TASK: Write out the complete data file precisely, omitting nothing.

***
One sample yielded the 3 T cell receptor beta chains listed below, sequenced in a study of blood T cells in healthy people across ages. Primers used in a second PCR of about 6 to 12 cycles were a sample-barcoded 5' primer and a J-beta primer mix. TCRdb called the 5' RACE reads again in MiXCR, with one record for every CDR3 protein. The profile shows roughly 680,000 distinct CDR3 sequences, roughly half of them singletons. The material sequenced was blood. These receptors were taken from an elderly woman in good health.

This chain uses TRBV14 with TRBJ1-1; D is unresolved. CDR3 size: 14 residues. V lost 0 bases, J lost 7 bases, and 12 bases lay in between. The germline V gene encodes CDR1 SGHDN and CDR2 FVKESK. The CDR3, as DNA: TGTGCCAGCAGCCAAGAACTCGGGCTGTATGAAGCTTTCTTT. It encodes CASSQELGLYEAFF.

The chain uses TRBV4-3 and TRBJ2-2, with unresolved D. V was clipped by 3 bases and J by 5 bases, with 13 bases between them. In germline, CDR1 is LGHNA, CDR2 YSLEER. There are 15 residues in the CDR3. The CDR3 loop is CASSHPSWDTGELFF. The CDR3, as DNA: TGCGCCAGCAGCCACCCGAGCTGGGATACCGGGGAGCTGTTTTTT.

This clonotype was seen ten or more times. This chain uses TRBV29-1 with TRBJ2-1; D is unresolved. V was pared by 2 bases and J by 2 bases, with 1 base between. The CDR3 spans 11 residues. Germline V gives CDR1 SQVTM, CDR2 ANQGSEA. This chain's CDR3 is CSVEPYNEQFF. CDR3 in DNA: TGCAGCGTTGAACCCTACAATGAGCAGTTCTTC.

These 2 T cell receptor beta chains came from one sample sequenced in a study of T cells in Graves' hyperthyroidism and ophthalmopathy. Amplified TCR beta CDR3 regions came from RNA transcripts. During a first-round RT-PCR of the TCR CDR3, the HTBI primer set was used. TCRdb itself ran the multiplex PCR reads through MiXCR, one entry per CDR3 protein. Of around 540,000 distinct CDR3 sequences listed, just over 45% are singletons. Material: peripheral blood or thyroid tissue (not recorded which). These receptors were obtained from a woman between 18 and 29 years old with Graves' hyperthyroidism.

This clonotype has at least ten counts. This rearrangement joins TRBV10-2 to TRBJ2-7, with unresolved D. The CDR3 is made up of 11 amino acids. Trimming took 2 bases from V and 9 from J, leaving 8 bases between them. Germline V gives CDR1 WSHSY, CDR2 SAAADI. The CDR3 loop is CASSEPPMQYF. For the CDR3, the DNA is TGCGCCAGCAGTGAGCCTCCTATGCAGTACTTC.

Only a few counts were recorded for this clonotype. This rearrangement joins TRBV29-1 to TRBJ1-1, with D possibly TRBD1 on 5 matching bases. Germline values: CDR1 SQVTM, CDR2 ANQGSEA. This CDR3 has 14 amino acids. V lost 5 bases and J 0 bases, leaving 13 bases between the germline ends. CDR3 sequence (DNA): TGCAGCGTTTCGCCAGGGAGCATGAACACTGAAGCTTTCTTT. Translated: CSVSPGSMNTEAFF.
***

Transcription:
One sample yielded the 3 T cell receptor beta chains listed below, sequenced in a study of blood T cells in healthy people across ages. Primers used in a second PCR of about 6 to 12 cycles were a sample-barcoded 5' primer and a J-beta primer mix. TCRdb called the 5' RACE reads again in MiXCR, with one record for every CDR3 protein. The profile shows roughly 680,000 distinct CDR3 sequences, roughly half of them singletons. The material sequenced was blood. These receptors were taken from an elderly woman in good health.

This chain uses TRBV14 with TRBJ1-1; D is unresolved. CDR3 size: 14 residues. V lost 0 bases, J lost 7 bases, and 12 bases lay in between. The germline V gene encodes CDR1 SGHDN and CDR2 FVKESK. The CDR3, as DNA: TGTGCCAGCAGCCAAGAACTCGGGCTGTATGAAGCTTTCTTT. It encodes CASSQELGLYEAFF.

The chain uses TRBV4-3 and TRBJ2-2, with unresolved D. V was clipped by 3 bases and J by 5 bases, with 13 bases between them. In germline, CDR1 is LGHNA, CDR2 YSLEER. There are 15 residues in the CDR3. The CDR3 loop is CASSHPSWDTGELFF. The CDR3, as DNA: TGCGCCAGCAGCCACCCGAGCTGGGATACCGGGGAGCTGTTTTTT.

This clonotype was seen ten or more times. This chain uses TRBV29-1 with TRBJ2-1; D is unresolved. V was pared by 2 bases and J by 2 bases, with 1 base between. The CDR3 spans 11 residues. Germline V gives CDR1 SQVTM, CDR2 ANQGSEA. This chain's CDR3 is CSVEPYNEQFF. CDR3 in DNA: TGCAGCGTTGAACCCTACAATGAGCAGTTCTTC.

These 2 T cell receptor beta chains came from one sample sequenced in a study of T cells in Graves' hyperthyroidism and ophthalmopathy. Amplified TCR beta CDR3 regions came from RNA transcripts. During a first-round RT-PCR of the TCR CDR3, the HTBI primer set was used. TCRdb itself ran the multiplex PCR reads through MiXCR, one entry per CDR3 protein. Of around 540,000 distinct CDR3 sequences listed, just over 45% are singletons. Material: peripheral blood or thyroid tissue (not recorded which). These receptors were obtained from a woman between 18 and 29 years old with Graves' hyperthyroidism.

This clonotype has at least ten counts. This rearrangement joins TRBV10-2 to TRBJ2-7, with unresolved D. The CDR3 is made up of 11 amino acids. Trimming took 2 bases from V and 9 from J, leaving 8 bases between them. Germline V gives CDR1 WSHSY, CDR2 SAAADI. The CDR3 loop is CASSEPPMQYF. For the CDR3, the DNA is TGCGCCAGCAGTGAGCCTCCTATGCAGTACTTC.

Only a few counts were recorded for this clonotype. This rearrangement joins TRBV29-1 to TRBJ1-1, with D possibly TRBD1 on 5 matching bases. Germline values: CDR1 SQVTM, CDR2 ANQGSEA. This CDR3 has 14 amino acids. V lost 5 bases and J 0 bases, leaving 13 bases between the germline ends. CDR3 sequence (DNA): TGCAGCGTTTCGCCAGGGAGCATGAACACTGAAGCTTTCTTT. Translated: CSVSPGSMNTEAFF.